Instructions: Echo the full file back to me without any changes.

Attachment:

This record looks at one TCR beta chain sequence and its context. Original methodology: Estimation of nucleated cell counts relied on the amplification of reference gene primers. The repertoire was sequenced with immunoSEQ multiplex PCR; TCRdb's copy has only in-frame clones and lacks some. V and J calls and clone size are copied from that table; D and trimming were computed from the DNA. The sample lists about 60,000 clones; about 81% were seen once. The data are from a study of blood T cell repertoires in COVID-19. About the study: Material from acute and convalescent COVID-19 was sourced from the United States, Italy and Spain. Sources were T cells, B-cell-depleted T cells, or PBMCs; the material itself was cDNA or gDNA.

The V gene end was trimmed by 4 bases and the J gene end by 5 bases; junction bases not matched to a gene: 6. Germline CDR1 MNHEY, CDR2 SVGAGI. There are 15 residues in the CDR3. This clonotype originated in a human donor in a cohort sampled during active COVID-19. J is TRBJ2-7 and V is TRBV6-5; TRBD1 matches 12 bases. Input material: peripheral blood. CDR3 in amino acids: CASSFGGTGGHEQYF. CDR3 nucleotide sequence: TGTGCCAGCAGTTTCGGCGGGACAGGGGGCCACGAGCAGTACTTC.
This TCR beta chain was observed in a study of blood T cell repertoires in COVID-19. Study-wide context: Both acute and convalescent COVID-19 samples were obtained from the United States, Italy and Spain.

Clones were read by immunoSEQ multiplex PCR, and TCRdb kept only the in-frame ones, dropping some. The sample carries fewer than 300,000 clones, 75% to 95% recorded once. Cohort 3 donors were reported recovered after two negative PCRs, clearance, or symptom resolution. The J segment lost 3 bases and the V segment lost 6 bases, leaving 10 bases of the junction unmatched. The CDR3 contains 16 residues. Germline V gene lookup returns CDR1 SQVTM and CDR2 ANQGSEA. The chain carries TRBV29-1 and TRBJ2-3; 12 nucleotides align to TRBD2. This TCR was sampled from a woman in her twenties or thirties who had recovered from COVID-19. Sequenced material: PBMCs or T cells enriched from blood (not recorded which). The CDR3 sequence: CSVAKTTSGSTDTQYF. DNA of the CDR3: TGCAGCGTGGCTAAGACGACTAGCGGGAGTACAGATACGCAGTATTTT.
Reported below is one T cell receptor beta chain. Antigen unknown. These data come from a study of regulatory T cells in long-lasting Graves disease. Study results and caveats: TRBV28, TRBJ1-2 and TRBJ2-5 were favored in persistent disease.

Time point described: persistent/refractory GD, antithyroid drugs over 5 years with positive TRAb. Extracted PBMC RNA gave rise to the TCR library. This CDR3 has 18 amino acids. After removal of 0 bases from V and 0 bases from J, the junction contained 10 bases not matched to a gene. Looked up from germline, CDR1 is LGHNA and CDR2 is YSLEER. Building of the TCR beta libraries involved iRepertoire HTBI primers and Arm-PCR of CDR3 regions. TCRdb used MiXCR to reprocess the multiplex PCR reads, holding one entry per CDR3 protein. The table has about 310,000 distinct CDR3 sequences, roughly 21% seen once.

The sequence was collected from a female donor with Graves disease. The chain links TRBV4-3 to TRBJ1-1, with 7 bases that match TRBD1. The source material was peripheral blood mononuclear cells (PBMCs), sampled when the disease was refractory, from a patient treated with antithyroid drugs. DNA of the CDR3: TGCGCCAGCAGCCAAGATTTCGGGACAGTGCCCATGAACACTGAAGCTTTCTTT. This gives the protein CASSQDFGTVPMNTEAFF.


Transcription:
This record looks at one TCR beta chain sequence and its context. Original methodology: Estimation of nucleated cell counts relied on the amplification of reference gene primers. The repertoire was sequenced with immunoSEQ multiplex PCR; TCRdb's copy has only in-frame clones and lacks some. V and J calls and clone size are copied from that table; D and trimming were computed from the DNA. The sample lists about 60,000 clones; about 81% were seen once. The data are from a study of blood T cell repertoires in COVID-19. About the study: Material from acute and convalescent COVID-19 was sourced from the United States, Italy and Spain. Sources were T cells, B-cell-depleted T cells, or PBMCs; the material itself was cDNA or gDNA.

The V gene end was trimmed by 4 bases and the J gene end by 5 bases; junction bases not matched to a gene: 6. Germline CDR1 MNHEY, CDR2 SVGAGI. There are 15 residues in the CDR3. This clonotype originated in a human donor in a cohort sampled during active COVID-19. J is TRBJ2-7 and V is TRBV6-5; TRBD1 matches 12 bases. Input material: peripheral blood. CDR3 in amino acids: CASSFGGTGGHEQYF. CDR3 nucleotide sequence: TGTGCCAGCAGTTTCGGCGGGACAGGGGGCCACGAGCAGTACTTC.
This TCR beta chain was observed in a study of blood T cell repertoires in COVID-19. Study-wide context: Both acute and convalescent COVID-19 samples were obtained from the United States, Italy and Spain.

Clones were read by immunoSEQ multiplex PCR, and TCRdb kept only the in-frame ones, dropping some. The sample carries fewer than 300,000 clones, 75% to 95% recorded once. Cohort 3 donors were reported recovered after two negative PCRs, clearance, or symptom resolution. The J segment lost 3 bases and the V segment lost 6 bases, leaving 10 bases of the junction unmatched. The CDR3 contains 16 residues. Germline V gene lookup returns CDR1 SQVTM and CDR2 ANQGSEA. The chain carries TRBV29-1 and TRBJ2-3; 12 nucleotides align to TRBD2. This TCR was sampled from a woman in her twenties or thirties who had recovered from COVID-19. Sequenced material: PBMCs or T cells enriched from blood (not recorded which). The CDR3 sequence: CSVAKTTSGSTDTQYF. DNA of the CDR3: TGCAGCGTGGCTAAGACGACTAGCGGGAGTACAGATACGCAGTATTTT.
Reported below is one T cell receptor beta chain. Antigen unknown. These data come from a study of regulatory T cells in long-lasting Graves disease. Study results and caveats: TRBV28, TRBJ1-2 and TRBJ2-5 were favored in persistent disease.

Time point described: persistent/refractory GD, antithyroid drugs over 5 years with positive TRAb. Extracted PBMC RNA gave rise to the TCR library. This CDR3 has 18 amino acids. After removal of 0 bases from V and 0 bases from J, the junction contained 10 bases not matched to a gene. Looked up from germline, CDR1 is LGHNA and CDR2 is YSLEER. Building of the TCR beta libraries involved iRepertoire HTBI primers and Arm-PCR of CDR3 regions. TCRdb used MiXCR to reprocess the multiplex PCR reads, holding one entry per CDR3 protein. The table has about 310,000 distinct CDR3 sequences, roughly 21% seen once.

The sequence was collected from a female donor with Graves disease. The chain links TRBV4-3 to TRBJ1-1, with 7 bases that match TRBD1. The source material was peripheral blood mononuclear cells (PBMCs), sampled when the disease was refractory, from a patient treated with antithyroid drugs. DNA of the CDR3: TGCGCCAGCAGCCAAGATTTCGGGACAGTGCCCATGAACACTGAAGCTTTCTTT. This gives the protein CASSQDFGTVPMNTEAFF.